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An NMR analysis of the structure and ligand binding characteristics of proteins from Mycobacterium tuberculosis implicated in dormancy

Kojic, I.; (2009) An NMR analysis of the structure and ligand binding characteristics of proteins from Mycobacterium tuberculosis implicated in dormancy. Doctoral thesis, UCL (University College London).

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Abstract

Two proteins putatively involved in the persistence of Mycobacterium tuberculosis infection have been investigated by heteronuclear nuclear magnetic resonance (NMR) spectroscopy and other methods. The major aspect of work describes the characterization by NMR of the Mtb thiol peroxidase; Tpx. Tpx (165 residues) is a 36 kD symmetrical homodimer that catalyzes the reduction of a range of reactive oxygen species in vitro. Multidimensional heteronuclear NMR spectroscopy was applied to recombinant wild-type (Wt) and Cys60->Ser (C60S) TPx, both of which are clearly folded but display slightly different spectral characteristics. Triple resonance NMR experiments recorded using [^2H, ^{13}C, ^{15}-labelled C60S yielded assignments for the majority of the backbone resonances. 28 non-proline residues could not be assigned mostly due to the absence of cross peaks. TPxWt spectra showed little difference in peak number indicating that the C60S mutation itself does is not responsible for the missing signals. Consideration of related TPx crystal structures indicates that the missing cross peaks correspond to a region of the protein that must display conformational plasticity necessary for the mechanism of action suggesting that the spectrum is affected by conformational exchange processes. Efforts to modulate this exchange behaviour through the application of putative TPx ligands and chemical modification of the active site cysteine residues are described. In a second aspect, a preliminary characterisation of the non-canonical RNA polymerase sigma factor sigJ from Mtb was performed. Bioinformatic analysis revealed that sigJ likely contains conserved σ2 and σ4 DNA- binding domains fused to a unique C-terminal domain. NMR spectra of recombinant sigJ recovered from inclusion bodies and in the soluble fraction differed, though both forms yielded dispersed resonances consistent with the protein containing a globular component. However further progress was hampered by signal overlap and heterogeneous line widths. sigJ has a general capability to retard the movement of DNA in an electrophoretic mobility shift assay, though specific target sequence was identified.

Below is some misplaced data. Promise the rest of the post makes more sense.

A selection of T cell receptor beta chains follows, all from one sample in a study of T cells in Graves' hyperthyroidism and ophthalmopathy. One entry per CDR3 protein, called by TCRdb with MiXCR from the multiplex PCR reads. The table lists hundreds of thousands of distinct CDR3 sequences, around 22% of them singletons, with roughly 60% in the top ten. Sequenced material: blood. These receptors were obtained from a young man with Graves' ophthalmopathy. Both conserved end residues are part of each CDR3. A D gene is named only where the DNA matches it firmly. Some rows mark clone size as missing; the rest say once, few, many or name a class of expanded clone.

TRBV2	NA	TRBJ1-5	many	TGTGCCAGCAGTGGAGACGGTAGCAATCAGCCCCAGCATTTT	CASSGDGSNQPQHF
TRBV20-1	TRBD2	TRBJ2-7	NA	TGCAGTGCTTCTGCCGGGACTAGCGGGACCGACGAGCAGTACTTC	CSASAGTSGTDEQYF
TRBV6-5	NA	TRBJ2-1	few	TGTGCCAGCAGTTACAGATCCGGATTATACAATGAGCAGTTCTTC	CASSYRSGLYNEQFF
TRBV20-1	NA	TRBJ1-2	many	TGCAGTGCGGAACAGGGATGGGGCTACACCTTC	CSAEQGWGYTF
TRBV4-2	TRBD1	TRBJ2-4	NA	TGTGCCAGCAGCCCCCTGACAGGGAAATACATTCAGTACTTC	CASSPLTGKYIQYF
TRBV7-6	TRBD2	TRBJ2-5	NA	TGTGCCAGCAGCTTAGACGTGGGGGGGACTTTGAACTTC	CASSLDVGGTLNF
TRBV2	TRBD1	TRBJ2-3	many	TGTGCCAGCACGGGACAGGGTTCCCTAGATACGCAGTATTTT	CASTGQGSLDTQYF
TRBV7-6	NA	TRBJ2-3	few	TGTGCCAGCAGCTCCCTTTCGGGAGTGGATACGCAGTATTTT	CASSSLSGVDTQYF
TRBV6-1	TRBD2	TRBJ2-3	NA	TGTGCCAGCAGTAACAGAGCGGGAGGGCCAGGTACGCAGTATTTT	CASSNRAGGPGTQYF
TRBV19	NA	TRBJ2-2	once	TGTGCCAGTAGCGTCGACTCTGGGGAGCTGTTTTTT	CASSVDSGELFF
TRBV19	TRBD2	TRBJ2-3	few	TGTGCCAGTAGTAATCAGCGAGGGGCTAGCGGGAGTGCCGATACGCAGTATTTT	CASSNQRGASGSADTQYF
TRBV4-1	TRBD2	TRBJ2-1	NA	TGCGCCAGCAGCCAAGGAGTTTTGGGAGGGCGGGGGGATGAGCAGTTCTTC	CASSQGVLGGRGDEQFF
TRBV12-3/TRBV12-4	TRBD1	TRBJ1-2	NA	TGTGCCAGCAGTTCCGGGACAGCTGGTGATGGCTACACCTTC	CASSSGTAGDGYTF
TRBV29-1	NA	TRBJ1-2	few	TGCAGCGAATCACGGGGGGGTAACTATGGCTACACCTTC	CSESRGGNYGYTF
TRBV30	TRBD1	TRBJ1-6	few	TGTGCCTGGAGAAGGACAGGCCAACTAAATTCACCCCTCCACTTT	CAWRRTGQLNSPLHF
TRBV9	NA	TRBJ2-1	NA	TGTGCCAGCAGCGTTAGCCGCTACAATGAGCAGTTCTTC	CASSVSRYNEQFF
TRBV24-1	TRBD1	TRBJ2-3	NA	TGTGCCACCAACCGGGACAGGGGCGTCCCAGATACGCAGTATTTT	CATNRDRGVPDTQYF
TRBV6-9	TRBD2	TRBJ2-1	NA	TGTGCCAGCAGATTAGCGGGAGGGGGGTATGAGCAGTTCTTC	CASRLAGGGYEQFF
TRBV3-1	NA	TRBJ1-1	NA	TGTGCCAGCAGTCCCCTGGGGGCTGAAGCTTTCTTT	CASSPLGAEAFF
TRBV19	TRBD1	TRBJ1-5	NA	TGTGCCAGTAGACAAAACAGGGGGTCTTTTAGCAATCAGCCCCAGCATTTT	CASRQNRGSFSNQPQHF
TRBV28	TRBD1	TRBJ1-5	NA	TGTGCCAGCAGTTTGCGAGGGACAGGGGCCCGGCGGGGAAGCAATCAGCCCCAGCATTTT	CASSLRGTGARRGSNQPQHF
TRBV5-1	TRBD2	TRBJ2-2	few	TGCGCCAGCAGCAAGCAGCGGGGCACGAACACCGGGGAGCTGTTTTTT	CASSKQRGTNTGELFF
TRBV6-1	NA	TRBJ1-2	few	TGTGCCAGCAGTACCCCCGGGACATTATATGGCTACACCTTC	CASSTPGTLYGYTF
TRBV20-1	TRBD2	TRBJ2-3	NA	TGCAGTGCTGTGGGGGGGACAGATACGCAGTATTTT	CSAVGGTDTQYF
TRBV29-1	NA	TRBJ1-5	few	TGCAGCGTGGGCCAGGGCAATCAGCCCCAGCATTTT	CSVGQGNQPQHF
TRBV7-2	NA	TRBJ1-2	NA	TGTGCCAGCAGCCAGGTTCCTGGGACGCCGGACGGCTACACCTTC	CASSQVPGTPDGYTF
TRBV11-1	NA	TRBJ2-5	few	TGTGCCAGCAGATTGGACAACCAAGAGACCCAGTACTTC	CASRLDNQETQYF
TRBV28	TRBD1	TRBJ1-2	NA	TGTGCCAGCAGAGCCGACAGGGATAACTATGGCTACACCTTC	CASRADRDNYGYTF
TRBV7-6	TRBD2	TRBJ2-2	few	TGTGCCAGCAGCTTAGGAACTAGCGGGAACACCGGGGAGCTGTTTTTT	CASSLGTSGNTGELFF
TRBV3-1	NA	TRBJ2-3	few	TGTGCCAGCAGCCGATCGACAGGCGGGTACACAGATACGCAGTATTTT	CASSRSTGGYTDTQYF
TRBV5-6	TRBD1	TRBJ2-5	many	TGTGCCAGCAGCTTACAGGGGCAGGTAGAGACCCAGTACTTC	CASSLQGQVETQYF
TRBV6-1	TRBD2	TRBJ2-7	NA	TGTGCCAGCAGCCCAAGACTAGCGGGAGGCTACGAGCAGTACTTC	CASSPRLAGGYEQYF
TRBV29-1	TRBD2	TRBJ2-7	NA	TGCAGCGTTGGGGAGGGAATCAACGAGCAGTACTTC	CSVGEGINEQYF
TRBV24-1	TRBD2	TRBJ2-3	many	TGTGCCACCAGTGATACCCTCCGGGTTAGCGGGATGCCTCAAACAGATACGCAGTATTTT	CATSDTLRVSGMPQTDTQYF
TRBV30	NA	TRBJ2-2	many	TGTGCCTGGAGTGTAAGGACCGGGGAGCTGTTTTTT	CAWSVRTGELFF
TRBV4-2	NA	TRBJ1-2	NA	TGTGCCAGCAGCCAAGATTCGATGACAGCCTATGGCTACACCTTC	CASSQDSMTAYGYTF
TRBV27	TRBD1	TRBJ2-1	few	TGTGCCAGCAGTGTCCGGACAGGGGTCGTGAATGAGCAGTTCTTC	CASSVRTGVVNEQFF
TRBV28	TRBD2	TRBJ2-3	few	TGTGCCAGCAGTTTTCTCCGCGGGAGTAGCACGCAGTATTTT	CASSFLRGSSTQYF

Type:Thesis (Doctoral)
Title:An NMR analysis of the structure and ligand binding characteristics of proteins from Mycobacterium tuberculosis implicated in dormancy
Language:English
Additional information:Pending digitisation
UCL classification:UCL > School of Life and Medical Sciences > Faculty of Life Sciences > Biosciences (Division of) > Structural and Molecular Biology

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